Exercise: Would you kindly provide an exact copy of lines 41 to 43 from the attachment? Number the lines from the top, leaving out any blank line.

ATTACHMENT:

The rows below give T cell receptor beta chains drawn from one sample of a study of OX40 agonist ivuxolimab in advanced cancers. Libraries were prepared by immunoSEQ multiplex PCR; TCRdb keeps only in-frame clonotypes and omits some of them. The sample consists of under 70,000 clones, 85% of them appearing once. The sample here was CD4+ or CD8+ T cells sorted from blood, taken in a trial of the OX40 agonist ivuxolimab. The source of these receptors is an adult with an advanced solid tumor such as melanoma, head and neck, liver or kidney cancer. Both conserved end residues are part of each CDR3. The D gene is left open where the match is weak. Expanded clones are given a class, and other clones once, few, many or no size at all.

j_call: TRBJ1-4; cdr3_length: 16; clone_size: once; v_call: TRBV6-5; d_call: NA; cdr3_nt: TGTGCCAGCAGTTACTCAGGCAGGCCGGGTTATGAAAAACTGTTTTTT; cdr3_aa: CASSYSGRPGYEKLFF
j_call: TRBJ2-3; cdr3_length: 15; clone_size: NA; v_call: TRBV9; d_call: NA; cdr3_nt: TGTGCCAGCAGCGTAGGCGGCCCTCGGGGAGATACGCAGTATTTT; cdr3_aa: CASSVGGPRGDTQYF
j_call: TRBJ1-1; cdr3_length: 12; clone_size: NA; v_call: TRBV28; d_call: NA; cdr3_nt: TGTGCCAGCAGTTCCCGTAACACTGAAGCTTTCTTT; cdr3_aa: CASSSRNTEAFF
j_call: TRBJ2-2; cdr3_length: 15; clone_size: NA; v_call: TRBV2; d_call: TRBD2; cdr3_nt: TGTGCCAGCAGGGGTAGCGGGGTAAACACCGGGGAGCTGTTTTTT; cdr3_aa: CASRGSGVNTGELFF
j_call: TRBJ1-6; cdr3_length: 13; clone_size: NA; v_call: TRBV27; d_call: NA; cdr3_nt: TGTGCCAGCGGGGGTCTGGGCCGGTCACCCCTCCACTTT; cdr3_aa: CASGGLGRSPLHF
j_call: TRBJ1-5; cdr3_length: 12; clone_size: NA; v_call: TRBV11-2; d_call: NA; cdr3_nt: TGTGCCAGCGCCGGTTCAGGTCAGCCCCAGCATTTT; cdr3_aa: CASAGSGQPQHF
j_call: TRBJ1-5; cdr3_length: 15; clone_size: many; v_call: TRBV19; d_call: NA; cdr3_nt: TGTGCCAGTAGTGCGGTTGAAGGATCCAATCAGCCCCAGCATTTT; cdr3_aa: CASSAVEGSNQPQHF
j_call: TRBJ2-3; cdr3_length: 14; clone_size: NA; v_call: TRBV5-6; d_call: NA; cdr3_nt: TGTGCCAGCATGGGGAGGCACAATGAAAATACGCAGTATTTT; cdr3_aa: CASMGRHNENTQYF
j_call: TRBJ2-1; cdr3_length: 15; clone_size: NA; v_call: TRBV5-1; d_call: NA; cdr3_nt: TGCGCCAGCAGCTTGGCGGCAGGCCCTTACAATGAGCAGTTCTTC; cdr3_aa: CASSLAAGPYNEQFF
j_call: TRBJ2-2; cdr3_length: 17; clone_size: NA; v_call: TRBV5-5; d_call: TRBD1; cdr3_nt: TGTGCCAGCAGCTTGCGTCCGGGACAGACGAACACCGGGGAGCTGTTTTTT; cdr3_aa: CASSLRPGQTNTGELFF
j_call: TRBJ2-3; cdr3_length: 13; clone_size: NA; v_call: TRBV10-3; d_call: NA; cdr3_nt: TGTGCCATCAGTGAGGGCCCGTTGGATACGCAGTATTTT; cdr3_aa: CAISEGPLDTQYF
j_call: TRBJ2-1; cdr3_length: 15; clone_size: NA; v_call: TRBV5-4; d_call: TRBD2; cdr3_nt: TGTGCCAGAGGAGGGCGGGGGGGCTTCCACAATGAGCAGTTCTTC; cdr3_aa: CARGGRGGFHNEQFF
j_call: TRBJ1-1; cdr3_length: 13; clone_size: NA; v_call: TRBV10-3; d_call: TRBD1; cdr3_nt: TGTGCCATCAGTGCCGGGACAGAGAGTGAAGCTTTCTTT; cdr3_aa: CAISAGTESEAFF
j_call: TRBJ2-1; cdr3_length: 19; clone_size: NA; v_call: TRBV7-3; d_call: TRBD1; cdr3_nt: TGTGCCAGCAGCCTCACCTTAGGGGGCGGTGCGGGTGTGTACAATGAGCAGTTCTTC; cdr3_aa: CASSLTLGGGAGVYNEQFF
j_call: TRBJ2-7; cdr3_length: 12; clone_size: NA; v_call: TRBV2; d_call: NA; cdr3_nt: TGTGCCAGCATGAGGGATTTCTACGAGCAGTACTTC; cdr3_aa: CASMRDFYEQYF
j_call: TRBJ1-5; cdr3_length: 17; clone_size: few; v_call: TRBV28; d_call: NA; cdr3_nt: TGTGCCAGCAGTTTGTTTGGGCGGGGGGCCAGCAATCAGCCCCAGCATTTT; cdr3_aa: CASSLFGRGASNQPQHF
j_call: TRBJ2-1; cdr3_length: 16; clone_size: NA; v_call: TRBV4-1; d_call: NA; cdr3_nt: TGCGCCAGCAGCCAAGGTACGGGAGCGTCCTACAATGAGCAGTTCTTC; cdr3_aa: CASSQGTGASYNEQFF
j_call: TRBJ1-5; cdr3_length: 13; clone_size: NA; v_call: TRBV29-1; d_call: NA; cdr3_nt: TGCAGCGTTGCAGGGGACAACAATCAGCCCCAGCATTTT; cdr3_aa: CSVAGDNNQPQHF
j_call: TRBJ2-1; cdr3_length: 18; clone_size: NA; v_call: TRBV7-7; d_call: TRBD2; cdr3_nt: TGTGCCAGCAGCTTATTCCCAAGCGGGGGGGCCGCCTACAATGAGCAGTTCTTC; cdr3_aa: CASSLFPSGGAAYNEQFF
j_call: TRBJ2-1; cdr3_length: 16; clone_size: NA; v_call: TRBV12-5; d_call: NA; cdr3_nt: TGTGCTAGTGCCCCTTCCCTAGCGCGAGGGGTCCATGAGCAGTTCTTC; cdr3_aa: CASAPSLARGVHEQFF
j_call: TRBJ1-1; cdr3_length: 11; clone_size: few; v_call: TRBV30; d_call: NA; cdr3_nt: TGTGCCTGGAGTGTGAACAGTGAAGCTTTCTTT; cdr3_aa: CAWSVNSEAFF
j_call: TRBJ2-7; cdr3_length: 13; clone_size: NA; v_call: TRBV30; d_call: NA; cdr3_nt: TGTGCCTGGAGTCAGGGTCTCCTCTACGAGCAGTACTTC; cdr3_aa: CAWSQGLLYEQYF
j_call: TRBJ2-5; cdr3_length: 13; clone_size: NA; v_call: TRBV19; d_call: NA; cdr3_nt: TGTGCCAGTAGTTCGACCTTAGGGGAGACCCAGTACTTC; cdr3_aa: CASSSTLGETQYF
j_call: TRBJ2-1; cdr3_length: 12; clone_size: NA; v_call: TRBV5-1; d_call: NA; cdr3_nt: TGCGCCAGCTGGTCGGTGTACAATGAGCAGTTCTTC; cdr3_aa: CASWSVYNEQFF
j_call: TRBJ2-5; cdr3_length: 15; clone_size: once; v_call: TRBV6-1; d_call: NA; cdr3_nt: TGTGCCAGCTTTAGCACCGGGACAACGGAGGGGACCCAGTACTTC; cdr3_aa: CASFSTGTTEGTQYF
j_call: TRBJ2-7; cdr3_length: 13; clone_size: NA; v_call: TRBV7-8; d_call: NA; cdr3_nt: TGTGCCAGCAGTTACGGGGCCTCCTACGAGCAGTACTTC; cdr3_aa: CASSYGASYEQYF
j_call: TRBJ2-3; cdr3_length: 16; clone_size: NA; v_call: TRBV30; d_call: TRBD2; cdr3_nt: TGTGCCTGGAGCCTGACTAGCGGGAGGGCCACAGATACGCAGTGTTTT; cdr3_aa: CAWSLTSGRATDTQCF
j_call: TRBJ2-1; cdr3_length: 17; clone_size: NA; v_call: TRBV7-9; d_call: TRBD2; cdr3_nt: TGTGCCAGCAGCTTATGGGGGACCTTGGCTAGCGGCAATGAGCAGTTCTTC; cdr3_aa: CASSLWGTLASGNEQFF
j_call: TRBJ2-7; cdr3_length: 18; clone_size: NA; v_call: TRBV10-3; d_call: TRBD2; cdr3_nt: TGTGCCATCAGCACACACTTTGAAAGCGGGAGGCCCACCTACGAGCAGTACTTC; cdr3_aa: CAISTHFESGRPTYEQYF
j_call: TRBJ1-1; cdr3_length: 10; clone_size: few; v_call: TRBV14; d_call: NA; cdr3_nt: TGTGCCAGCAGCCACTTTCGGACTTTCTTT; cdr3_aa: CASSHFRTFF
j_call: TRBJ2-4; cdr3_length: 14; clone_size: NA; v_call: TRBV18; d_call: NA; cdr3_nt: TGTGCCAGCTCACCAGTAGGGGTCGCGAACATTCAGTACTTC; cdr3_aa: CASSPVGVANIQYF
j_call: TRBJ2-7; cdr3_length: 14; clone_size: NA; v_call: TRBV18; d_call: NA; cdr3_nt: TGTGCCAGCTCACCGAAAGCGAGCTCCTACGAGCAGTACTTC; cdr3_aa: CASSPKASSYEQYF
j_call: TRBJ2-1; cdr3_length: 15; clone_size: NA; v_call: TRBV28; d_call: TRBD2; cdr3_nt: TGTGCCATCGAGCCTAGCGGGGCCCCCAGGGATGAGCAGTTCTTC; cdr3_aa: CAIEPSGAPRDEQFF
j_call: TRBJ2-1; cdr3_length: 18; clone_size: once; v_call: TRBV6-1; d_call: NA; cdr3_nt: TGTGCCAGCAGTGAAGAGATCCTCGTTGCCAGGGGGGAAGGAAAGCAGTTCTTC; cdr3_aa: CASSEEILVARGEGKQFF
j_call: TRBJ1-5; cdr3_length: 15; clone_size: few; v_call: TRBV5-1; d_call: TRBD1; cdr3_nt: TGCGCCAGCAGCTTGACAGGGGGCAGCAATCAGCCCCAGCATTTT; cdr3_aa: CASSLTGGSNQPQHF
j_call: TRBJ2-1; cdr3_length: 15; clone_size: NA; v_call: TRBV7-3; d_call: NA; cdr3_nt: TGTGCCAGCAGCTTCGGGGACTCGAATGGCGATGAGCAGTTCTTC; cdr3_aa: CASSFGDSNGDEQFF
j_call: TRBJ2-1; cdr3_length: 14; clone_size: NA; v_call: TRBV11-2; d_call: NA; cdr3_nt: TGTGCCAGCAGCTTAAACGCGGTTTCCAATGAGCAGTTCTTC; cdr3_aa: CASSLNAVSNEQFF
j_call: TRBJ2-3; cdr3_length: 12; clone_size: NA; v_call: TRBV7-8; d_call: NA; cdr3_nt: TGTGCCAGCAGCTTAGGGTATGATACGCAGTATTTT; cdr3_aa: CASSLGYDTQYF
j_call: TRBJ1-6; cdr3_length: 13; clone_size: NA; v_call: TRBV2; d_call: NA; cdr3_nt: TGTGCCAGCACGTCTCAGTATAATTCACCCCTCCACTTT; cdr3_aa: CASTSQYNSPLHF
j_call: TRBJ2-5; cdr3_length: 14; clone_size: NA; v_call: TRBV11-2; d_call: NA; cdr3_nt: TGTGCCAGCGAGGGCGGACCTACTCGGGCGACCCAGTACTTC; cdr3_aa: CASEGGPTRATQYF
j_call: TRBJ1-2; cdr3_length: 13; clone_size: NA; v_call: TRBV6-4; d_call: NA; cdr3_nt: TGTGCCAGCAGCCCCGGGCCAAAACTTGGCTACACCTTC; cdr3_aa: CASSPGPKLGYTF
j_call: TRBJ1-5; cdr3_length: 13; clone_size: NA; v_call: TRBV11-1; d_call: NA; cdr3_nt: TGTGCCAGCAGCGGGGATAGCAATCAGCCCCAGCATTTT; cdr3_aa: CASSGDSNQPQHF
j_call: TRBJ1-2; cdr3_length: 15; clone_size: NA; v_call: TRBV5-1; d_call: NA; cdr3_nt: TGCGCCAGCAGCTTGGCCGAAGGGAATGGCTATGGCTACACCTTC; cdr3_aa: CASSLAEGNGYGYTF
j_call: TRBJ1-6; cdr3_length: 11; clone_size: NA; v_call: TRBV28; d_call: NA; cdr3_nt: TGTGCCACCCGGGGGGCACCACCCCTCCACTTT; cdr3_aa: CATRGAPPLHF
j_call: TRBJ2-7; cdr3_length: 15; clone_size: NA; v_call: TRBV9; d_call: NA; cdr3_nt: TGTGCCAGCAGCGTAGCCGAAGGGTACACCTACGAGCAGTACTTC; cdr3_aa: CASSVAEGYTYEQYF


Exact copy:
j_call: TRBJ2-5; cdr3_length: 14; clone_size: NA; v_call: TRBV11-2; d_call: NA; cdr3_nt: TGTGCCAGCGAGGGCGGACCTACTCGGGCGACCCAGTACTTC; cdr3_aa: CASEGGPTRATQYF
j_call: TRBJ1-2; cdr3_length: 13; clone_size: NA; v_call: TRBV6-4; d_call: NA; cdr3_nt: TGTGCCAGCAGCCCCGGGCCAAAACTTGGCTACACCTTC; cdr3_aa: CASSPGPKLGYTF
j_call: TRBJ1-5; cdr3_length: 13; clone_size: NA; v_call: TRBV11-1; d_call: NA; cdr3_nt: TGTGCCAGCAGCGGGGATAGCAATCAGCCCCAGCATTTT; cdr3_aa: CASSGDSNQPQHF